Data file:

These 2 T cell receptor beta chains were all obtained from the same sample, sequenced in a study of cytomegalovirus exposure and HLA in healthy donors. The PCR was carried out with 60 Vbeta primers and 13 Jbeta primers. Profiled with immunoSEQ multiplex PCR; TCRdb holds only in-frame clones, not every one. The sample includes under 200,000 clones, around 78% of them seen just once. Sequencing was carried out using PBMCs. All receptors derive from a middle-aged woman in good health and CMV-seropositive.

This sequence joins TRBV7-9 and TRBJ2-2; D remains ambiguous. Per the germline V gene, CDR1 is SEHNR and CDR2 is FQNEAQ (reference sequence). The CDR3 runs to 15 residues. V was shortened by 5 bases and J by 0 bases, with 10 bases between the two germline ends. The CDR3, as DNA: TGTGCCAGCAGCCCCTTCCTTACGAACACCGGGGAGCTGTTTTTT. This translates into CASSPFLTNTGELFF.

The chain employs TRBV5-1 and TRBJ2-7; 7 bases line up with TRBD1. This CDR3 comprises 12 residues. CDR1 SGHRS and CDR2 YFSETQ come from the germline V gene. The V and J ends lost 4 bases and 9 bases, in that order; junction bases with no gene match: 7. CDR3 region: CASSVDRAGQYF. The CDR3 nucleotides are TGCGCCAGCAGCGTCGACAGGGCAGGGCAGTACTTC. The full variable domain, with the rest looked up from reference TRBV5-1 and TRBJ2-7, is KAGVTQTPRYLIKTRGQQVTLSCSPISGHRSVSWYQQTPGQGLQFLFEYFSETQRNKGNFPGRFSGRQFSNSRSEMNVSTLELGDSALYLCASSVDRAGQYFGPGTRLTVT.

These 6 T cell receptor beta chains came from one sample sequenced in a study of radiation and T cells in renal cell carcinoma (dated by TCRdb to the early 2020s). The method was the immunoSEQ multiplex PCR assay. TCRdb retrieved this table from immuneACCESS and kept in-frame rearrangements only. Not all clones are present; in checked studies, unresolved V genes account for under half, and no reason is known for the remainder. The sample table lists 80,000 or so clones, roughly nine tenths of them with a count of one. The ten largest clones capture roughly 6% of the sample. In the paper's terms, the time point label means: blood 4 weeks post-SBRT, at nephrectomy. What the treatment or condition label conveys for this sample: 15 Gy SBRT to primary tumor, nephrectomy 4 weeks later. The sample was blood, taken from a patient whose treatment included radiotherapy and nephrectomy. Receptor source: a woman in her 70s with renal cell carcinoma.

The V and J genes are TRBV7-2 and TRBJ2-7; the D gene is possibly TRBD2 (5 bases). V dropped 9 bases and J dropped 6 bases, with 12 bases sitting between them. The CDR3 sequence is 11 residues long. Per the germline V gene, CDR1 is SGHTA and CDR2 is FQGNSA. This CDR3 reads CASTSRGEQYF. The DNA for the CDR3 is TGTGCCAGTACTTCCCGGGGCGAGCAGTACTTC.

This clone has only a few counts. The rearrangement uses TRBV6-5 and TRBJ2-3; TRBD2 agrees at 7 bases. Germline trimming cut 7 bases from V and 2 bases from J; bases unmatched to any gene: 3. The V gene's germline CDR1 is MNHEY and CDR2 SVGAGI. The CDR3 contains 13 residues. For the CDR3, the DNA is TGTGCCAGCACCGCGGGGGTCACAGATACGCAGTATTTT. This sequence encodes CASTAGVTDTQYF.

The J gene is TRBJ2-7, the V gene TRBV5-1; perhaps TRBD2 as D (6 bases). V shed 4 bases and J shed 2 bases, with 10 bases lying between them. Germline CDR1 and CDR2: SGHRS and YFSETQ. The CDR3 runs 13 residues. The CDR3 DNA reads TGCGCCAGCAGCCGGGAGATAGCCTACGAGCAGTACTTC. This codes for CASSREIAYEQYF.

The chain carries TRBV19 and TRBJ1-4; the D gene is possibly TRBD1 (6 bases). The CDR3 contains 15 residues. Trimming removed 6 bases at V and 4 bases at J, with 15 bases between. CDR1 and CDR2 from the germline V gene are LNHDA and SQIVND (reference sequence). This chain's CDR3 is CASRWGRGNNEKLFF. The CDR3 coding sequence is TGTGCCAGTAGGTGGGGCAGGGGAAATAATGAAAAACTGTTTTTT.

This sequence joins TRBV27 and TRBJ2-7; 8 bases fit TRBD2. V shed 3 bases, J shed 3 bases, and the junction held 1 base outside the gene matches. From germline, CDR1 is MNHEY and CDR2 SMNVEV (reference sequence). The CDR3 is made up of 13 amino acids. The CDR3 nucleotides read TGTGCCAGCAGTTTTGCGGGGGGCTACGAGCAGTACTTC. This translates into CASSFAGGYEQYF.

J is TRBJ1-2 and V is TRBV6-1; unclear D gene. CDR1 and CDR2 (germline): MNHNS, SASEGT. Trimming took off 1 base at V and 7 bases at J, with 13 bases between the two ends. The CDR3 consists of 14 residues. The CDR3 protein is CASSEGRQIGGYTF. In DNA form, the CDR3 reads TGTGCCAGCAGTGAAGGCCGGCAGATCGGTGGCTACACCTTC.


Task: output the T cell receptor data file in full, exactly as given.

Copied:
These 2 T cell receptor beta chains were all obtained from the same sample, sequenced in a study of cytomegalovirus exposure and HLA in healthy donors. The PCR was carried out with 60 Vbeta primers and 13 Jbeta primers. Profiled with immunoSEQ multiplex PCR; TCRdb holds only in-frame clones, not every one. The sample includes under 200,000 clones, around 78% of them seen just once. Sequencing was carried out using PBMCs. All receptors derive from a middle-aged woman in good health and CMV-seropositive.

This sequence joins TRBV7-9 and TRBJ2-2; D remains ambiguous. Per the germline V gene, CDR1 is SEHNR and CDR2 is FQNEAQ (reference sequence). The CDR3 runs to 15 residues. V was shortened by 5 bases and J by 0 bases, with 10 bases between the two germline ends. The CDR3, as DNA: TGTGCCAGCAGCCCCTTCCTTACGAACACCGGGGAGCTGTTTTTT. This translates into CASSPFLTNTGELFF.

The chain employs TRBV5-1 and TRBJ2-7; 7 bases line up with TRBD1. This CDR3 comprises 12 residues. CDR1 SGHRS and CDR2 YFSETQ come from the germline V gene. The V and J ends lost 4 bases and 9 bases, in that order; junction bases with no gene match: 7. CDR3 region: CASSVDRAGQYF. The CDR3 nucleotides are TGCGCCAGCAGCGTCGACAGGGCAGGGCAGTACTTC. The full variable domain, with the rest looked up from reference TRBV5-1 and TRBJ2-7, is KAGVTQTPRYLIKTRGQQVTLSCSPISGHRSVSWYQQTPGQGLQFLFEYFSETQRNKGNFPGRFSGRQFSNSRSEMNVSTLELGDSALYLCASSVDRAGQYFGPGTRLTVT.

These 6 T cell receptor beta chains came from one sample sequenced in a study of radiation and T cells in renal cell carcinoma (dated by TCRdb to the early 2020s). The method was the immunoSEQ multiplex PCR assay. TCRdb retrieved this table from immuneACCESS and kept in-frame rearrangements only. Not all clones are present; in checked studies, unresolved V genes account for under half, and no reason is known for the remainder. The sample table lists 80,000 or so clones, roughly nine tenths of them with a count of one. The ten largest clones capture roughly 6% of the sample. In the paper's terms, the time point label means: blood 4 weeks post-SBRT, at nephrectomy. What the treatment or condition label conveys for this sample: 15 Gy SBRT to primary tumor, nephrectomy 4 weeks later. The sample was blood, taken from a patient whose treatment included radiotherapy and nephrectomy. Receptor source: a woman in her 70s with renal cell carcinoma.

The V and J genes are TRBV7-2 and TRBJ2-7; the D gene is possibly TRBD2 (5 bases). V dropped 9 bases and J dropped 6 bases, with 12 bases sitting between them. The CDR3 sequence is 11 residues long. Per the germline V gene, CDR1 is SGHTA and CDR2 is FQGNSA. This CDR3 reads CASTSRGEQYF. The DNA for the CDR3 is TGTGCCAGTACTTCCCGGGGCGAGCAGTACTTC.

This clone has only a few counts. The rearrangement uses TRBV6-5 and TRBJ2-3; TRBD2 agrees at 7 bases. Germline trimming cut 7 bases from V and 2 bases from J; bases unmatched to any gene: 3. The V gene's germline CDR1 is MNHEY and CDR2 SVGAGI. The CDR3 contains 13 residues. For the CDR3, the DNA is TGTGCCAGCACCGCGGGGGTCACAGATACGCAGTATTTT. This sequence encodes CASTAGVTDTQYF.

The J gene is TRBJ2-7, the V gene TRBV5-1; perhaps TRBD2 as D (6 bases). V shed 4 bases and J shed 2 bases, with 10 bases lying between them. Germline CDR1 and CDR2: SGHRS and YFSETQ. The CDR3 runs 13 residues. The CDR3 DNA reads TGCGCCAGCAGCCGGGAGATAGCCTACGAGCAGTACTTC. This codes for CASSREIAYEQYF.

The chain carries TRBV19 and TRBJ1-4; the D gene is possibly TRBD1 (6 bases). The CDR3 contains 15 residues. Trimming removed 6 bases at V and 4 bases at J, with 15 bases between. CDR1 and CDR2 from the germline V gene are LNHDA and SQIVND (reference sequence). This chain's CDR3 is CASRWGRGNNEKLFF. The CDR3 coding sequence is TGTGCCAGTAGGTGGGGCAGGGGAAATAATGAAAAACTGTTTTTT.

This sequence joins TRBV27 and TRBJ2-7; 8 bases fit TRBD2. V shed 3 bases, J shed 3 bases, and the junction held 1 base outside the gene matches. From germline, CDR1 is MNHEY and CDR2 SMNVEV (reference sequence). The CDR3 is made up of 13 amino acids. The CDR3 nucleotides read TGTGCCAGCAGTTTTGCGGGGGGCTACGAGCAGTACTTC. This translates into CASSFAGGYEQYF.

J is TRBJ1-2 and V is TRBV6-1; unclear D gene. CDR1 and CDR2 (germline): MNHNS, SASEGT. Trimming took off 1 base at V and 7 bases at J, with 13 bases between the two ends. The CDR3 consists of 14 residues. The CDR3 protein is CASSEGRQIGGYTF. In DNA form, the CDR3 reads TGTGCCAGCAGTGAAGGCCGGCAGATCGGTGGCTACACCTTC.